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Source: Business-improvement.eu
Lean: Value adding organization
Entrance AupingCraftsmanship and efficiency can coexist
The long Lean journey of Auping: ‘Everybody feels the customer’

By Dr Jaap van Ede, editor-in-chief Business-improvement.eu, 10-02-2016. This article is available in Dutch on Procesverbeteren.nl

At the Dutch bed specialist Auping,  mesh bases, bed houses and mattresses smoothly move through the factory. Everywhere the customer is visible: at each production step, the employees can see for whom a product is made. A warehouse for finished products Auping doesn't need anymore. The entire output of each production day is loaded into trucks immediately. The company shows that it is possible to preserve the craftsmanship of a family business, after a transformation to a truly Lean business.

How did they do that? The first success factor is perseverance: In a Lean journey of ten years and in four stages, this preliminary end result was achieved. During the first stage, Auping experimented at one place with Lean. Next, a period of freely improving by everyone, everywhere followed. After this, the emphasis shifted to structuring and aligning. In the fourth stage, Auping switched company-wide to demand-driven production.

The second success factor was the centralization of all production activities at one location. This not only meant less transport. In addition, everybody now sees immediately which problem the next production step faces, when for example a takt time is not met. Besides this, a critical mass for a Lean culture was created, in which everyone learns from each other.

Johannes Auping opened a smithy in the city of Deventer 126 years ago. The company he founded is still located in this Dutch town, but otherwise a lot has changed! Auping has grown into a sleep specialist with approximately 350 employees. And during the last decade, the company switched to Lean production, without this being at the expense of their craftsmanship and the quality of their products.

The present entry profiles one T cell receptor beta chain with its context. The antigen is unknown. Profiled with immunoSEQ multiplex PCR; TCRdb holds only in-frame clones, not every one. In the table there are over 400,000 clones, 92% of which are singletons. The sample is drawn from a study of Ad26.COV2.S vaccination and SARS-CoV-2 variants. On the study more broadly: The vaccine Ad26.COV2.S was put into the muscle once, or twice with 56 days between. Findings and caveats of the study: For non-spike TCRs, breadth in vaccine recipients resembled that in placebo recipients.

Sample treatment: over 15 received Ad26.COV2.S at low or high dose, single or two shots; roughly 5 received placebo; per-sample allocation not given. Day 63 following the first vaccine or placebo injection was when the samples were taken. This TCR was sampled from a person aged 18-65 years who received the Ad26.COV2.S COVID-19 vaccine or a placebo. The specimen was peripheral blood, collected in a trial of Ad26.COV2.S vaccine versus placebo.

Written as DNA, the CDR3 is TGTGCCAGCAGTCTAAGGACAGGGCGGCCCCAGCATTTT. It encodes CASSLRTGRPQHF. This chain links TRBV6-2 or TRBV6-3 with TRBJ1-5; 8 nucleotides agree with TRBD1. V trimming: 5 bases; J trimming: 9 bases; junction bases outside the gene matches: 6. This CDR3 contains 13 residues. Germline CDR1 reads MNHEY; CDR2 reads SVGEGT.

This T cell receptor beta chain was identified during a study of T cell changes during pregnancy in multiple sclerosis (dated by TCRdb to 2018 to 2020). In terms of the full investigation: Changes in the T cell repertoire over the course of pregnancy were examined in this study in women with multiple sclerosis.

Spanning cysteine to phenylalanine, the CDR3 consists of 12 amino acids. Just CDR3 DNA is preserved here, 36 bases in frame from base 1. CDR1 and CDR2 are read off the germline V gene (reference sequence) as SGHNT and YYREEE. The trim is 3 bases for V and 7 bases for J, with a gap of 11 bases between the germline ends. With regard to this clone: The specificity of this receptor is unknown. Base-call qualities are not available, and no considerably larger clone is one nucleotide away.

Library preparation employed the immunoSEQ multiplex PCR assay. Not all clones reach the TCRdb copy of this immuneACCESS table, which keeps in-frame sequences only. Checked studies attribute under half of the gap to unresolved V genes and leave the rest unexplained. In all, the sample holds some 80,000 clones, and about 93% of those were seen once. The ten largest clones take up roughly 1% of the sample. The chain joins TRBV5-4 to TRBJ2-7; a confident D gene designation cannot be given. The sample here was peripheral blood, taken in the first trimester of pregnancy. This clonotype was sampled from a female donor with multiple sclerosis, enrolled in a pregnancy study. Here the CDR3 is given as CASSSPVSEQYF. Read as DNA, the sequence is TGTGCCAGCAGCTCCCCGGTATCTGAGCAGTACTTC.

Auping during their early years: the company started as a smithyAuping during their early years: they started as a smithy, more than a century ago

Modern factory hall
As a part of an interview I have with logistics manager Arno van Ingen and COO Harry Gruben, I visit the modern factory hall. In the first section I enter, the bed mesh bases of Auping are woven from steel wire. The mesh bases are tensioned with a pulling force of up to 3000 kg, before they are placed in steel frames.

Earlier, a bit upstream in the production chain, those steel frames were welded together, starting from cut to size steel profiles. Legs and other accessories are laterally inserted in the production stream much later.

Every production activity follows the 'takt' or production rhythm, which is a reflection of the customer demand. The end product of this part of the factory: complete bed bases.  In this ´steel section´ most tasks are robotized. ´There are several reasons for that´, says Operations Director Harry Gruben. ´It's repetitive work, which must be performed very accurately. I addition, the work is heavy for humans. And finally, it is becoming increasingly more difficult to find good welders these days.´

Operations director Harry Gruben and logistics manager Arno van IngenOperations director Harry Gruben (on the left) and logistics manager Arno van Ingen

Feel the customer
Since all production activities were moved to this partially new factory in 2014, at every production step you can feel the customer. 'Everywhere you know for which bed shop and even for which specific end customer you are producing.'